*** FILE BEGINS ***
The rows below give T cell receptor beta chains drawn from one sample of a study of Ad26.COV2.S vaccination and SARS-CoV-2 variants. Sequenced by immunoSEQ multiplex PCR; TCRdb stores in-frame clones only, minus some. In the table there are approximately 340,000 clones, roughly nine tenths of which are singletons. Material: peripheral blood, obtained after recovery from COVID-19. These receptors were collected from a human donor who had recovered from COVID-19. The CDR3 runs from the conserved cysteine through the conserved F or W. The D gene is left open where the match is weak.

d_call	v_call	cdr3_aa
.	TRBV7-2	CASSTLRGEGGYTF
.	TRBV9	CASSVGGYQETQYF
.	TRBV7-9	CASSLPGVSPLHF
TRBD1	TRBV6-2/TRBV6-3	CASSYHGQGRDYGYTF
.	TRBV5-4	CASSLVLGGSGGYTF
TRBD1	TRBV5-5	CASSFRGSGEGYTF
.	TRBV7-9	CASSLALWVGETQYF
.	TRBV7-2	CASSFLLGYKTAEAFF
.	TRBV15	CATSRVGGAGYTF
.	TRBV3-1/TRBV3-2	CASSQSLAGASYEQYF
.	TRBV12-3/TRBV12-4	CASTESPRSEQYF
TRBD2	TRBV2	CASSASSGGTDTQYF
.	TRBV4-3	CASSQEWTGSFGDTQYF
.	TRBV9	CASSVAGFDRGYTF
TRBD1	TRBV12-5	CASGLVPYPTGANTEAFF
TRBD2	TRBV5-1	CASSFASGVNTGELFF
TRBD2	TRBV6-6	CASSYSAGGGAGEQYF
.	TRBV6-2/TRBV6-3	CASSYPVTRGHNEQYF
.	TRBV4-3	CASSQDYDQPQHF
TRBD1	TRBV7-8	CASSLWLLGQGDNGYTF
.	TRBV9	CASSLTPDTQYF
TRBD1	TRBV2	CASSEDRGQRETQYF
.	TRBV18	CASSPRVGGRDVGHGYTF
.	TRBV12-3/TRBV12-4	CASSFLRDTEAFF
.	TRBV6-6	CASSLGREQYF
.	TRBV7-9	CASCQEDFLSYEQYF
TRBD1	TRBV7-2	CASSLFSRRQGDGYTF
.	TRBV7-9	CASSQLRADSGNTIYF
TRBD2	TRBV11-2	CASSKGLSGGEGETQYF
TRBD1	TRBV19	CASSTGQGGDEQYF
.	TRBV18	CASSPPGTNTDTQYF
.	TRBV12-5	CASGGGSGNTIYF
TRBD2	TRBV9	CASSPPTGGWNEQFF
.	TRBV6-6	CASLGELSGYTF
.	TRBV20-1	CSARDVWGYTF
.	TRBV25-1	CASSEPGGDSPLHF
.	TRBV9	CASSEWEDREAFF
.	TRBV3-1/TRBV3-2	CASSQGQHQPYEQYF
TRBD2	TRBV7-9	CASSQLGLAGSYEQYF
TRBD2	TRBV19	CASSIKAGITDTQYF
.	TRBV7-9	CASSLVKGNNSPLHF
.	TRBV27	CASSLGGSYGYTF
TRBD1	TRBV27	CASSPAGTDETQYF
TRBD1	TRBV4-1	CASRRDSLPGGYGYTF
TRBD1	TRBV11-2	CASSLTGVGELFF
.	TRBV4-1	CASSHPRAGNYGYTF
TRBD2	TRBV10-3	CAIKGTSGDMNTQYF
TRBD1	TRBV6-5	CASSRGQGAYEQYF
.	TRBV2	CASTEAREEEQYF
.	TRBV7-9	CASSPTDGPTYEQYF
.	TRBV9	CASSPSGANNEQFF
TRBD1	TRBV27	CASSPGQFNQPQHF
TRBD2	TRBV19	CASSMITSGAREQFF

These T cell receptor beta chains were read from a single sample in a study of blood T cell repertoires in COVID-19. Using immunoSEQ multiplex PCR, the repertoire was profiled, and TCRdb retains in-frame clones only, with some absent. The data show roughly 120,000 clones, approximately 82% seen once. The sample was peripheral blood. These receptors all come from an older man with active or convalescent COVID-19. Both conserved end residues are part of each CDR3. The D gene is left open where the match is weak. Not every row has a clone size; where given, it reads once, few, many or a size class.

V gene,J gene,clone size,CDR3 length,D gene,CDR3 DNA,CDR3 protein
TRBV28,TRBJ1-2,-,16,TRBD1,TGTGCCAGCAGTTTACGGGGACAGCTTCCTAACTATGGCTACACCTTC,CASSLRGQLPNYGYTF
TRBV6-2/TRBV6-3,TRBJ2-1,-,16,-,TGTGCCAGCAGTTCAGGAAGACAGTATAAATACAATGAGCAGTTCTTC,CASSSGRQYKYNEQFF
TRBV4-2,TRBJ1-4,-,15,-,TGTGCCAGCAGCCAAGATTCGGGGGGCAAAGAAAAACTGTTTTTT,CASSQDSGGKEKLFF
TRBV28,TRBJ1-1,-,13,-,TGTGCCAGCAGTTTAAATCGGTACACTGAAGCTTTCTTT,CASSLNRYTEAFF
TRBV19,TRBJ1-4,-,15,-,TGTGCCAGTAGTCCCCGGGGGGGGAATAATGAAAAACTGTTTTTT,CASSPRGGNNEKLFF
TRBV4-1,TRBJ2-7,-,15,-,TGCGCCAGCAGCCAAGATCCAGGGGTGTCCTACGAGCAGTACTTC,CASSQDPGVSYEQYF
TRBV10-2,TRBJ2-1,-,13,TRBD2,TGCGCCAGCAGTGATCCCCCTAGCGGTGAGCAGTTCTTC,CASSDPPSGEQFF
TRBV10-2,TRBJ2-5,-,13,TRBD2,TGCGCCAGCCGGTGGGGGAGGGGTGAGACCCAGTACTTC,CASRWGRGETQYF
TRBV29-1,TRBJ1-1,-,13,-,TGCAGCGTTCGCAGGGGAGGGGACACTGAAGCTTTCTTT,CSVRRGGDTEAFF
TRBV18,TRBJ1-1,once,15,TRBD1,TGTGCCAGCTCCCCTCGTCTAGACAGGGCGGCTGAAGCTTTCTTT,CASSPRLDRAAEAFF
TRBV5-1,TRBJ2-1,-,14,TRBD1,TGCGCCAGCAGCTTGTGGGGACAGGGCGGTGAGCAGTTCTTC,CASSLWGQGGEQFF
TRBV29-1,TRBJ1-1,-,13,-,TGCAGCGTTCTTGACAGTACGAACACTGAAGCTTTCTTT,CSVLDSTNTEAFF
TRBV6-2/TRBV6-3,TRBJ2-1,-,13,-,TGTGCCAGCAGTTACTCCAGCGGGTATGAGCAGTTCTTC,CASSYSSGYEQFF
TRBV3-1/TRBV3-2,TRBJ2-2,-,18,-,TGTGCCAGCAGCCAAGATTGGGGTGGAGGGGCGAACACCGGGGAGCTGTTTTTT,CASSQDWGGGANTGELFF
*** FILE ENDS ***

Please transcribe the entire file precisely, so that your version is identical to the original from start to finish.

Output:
The rows below give T cell receptor beta chains drawn from one sample of a study of Ad26.COV2.S vaccination and SARS-CoV-2 variants. Sequenced by immunoSEQ multiplex PCR; TCRdb stores in-frame clones only, minus some. In the table there are approximately 340,000 clones, roughly nine tenths of which are singletons. Material: peripheral blood, obtained after recovery from COVID-19. These receptors were collected from a human donor who had recovered from COVID-19. The CDR3 runs from the conserved cysteine through the conserved F or W. The D gene is left open where the match is weak.

d_call	v_call	cdr3_aa
.	TRBV7-2	CASSTLRGEGGYTF
.	TRBV9	CASSVGGYQETQYF
.	TRBV7-9	CASSLPGVSPLHF
TRBD1	TRBV6-2/TRBV6-3	CASSYHGQGRDYGYTF
.	TRBV5-4	CASSLVLGGSGGYTF
TRBD1	TRBV5-5	CASSFRGSGEGYTF
.	TRBV7-9	CASSLALWVGETQYF
.	TRBV7-2	CASSFLLGYKTAEAFF
.	TRBV15	CATSRVGGAGYTF
.	TRBV3-1/TRBV3-2	CASSQSLAGASYEQYF
.	TRBV12-3/TRBV12-4	CASTESPRSEQYF
TRBD2	TRBV2	CASSASSGGTDTQYF
.	TRBV4-3	CASSQEWTGSFGDTQYF
.	TRBV9	CASSVAGFDRGYTF
TRBD1	TRBV12-5	CASGLVPYPTGANTEAFF
TRBD2	TRBV5-1	CASSFASGVNTGELFF
TRBD2	TRBV6-6	CASSYSAGGGAGEQYF
.	TRBV6-2/TRBV6-3	CASSYPVTRGHNEQYF
.	TRBV4-3	CASSQDYDQPQHF
TRBD1	TRBV7-8	CASSLWLLGQGDNGYTF
.	TRBV9	CASSLTPDTQYF
TRBD1	TRBV2	CASSEDRGQRETQYF
.	TRBV18	CASSPRVGGRDVGHGYTF
.	TRBV12-3/TRBV12-4	CASSFLRDTEAFF
.	TRBV6-6	CASSLGREQYF
.	TRBV7-9	CASCQEDFLSYEQYF
TRBD1	TRBV7-2	CASSLFSRRQGDGYTF
.	TRBV7-9	CASSQLRADSGNTIYF
TRBD2	TRBV11-2	CASSKGLSGGEGETQYF
TRBD1	TRBV19	CASSTGQGGDEQYF
.	TRBV18	CASSPPGTNTDTQYF
.	TRBV12-5	CASGGGSGNTIYF
TRBD2	TRBV9	CASSPPTGGWNEQFF
.	TRBV6-6	CASLGELSGYTF
.	TRBV20-1	CSARDVWGYTF
.	TRBV25-1	CASSEPGGDSPLHF
.	TRBV9	CASSEWEDREAFF
.	TRBV3-1/TRBV3-2	CASSQGQHQPYEQYF
TRBD2	TRBV7-9	CASSQLGLAGSYEQYF
TRBD2	TRBV19	CASSIKAGITDTQYF
.	TRBV7-9	CASSLVKGNNSPLHF
.	TRBV27	CASSLGGSYGYTF
TRBD1	TRBV27	CASSPAGTDETQYF
TRBD1	TRBV4-1	CASRRDSLPGGYGYTF
TRBD1	TRBV11-2	CASSLTGVGELFF
.	TRBV4-1	CASSHPRAGNYGYTF
TRBD2	TRBV10-3	CAIKGTSGDMNTQYF
TRBD1	TRBV6-5	CASSRGQGAYEQYF
.	TRBV2	CASTEAREEEQYF
.	TRBV7-9	CASSPTDGPTYEQYF
.	TRBV9	CASSPSGANNEQFF
TRBD1	TRBV27	CASSPGQFNQPQHF
TRBD2	TRBV19	CASSMITSGAREQFF

These T cell receptor beta chains were read from a single sample in a study of blood T cell repertoires in COVID-19. Using immunoSEQ multiplex PCR, the repertoire was profiled, and TCRdb retains in-frame clones only, with some absent. The data show roughly 120,000 clones, approximately 82% seen once. The sample was peripheral blood. These receptors all come from an older man with active or convalescent COVID-19. Both conserved end residues are part of each CDR3. The D gene is left open where the match is weak. Not every row has a clone size; where given, it reads once, few, many or a size class.

V gene,J gene,clone size,CDR3 length,D gene,CDR3 DNA,CDR3 protein
TRBV28,TRBJ1-2,-,16,TRBD1,TGTGCCAGCAGTTTACGGGGACAGCTTCCTAACTATGGCTACACCTTC,CASSLRGQLPNYGYTF
TRBV6-2/TRBV6-3,TRBJ2-1,-,16,-,TGTGCCAGCAGTTCAGGAAGACAGTATAAATACAATGAGCAGTTCTTC,CASSSGRQYKYNEQFF
TRBV4-2,TRBJ1-4,-,15,-,TGTGCCAGCAGCCAAGATTCGGGGGGCAAAGAAAAACTGTTTTTT,CASSQDSGGKEKLFF
TRBV28,TRBJ1-1,-,13,-,TGTGCCAGCAGTTTAAATCGGTACACTGAAGCTTTCTTT,CASSLNRYTEAFF
TRBV19,TRBJ1-4,-,15,-,TGTGCCAGTAGTCCCCGGGGGGGGAATAATGAAAAACTGTTTTTT,CASSPRGGNNEKLFF
TRBV4-1,TRBJ2-7,-,15,-,TGCGCCAGCAGCCAAGATCCAGGGGTGTCCTACGAGCAGTACTTC,CASSQDPGVSYEQYF
TRBV10-2,TRBJ2-1,-,13,TRBD2,TGCGCCAGCAGTGATCCCCCTAGCGGTGAGCAGTTCTTC,CASSDPPSGEQFF
TRBV10-2,TRBJ2-5,-,13,TRBD2,TGCGCCAGCCGGTGGGGGAGGGGTGAGACCCAGTACTTC,CASRWGRGETQYF
TRBV29-1,TRBJ1-1,-,13,-,TGCAGCGTTCGCAGGGGAGGGGACACTGAAGCTTTCTTT,CSVRRGGDTEAFF
TRBV18,TRBJ1-1,once,15,TRBD1,TGTGCCAGCTCCCCTCGTCTAGACAGGGCGGCTGAAGCTTTCTTT,CASSPRLDRAAEAFF
TRBV5-1,TRBJ2-1,-,14,TRBD1,TGCGCCAGCAGCTTGTGGGGACAGGGCGGTGAGCAGTTCTTC,CASSLWGQGGEQFF
TRBV29-1,TRBJ1-1,-,13,-,TGCAGCGTTCTTGACAGTACGAACACTGAAGCTTTCTTT,CSVLDSTNTEAFF
TRBV6-2/TRBV6-3,TRBJ2-1,-,13,-,TGTGCCAGCAGTTACTCCAGCGGGTATGAGCAGTTCTTC,CASSYSSGYEQFF
TRBV3-1/TRBV3-2,TRBJ2-2,-,18,-,TGTGCCAGCAGCCAAGATTGGGGTGGAGGGGCGAACACCGGGGAGCTGTTTTTT,CASSQDWGGGANTGELFF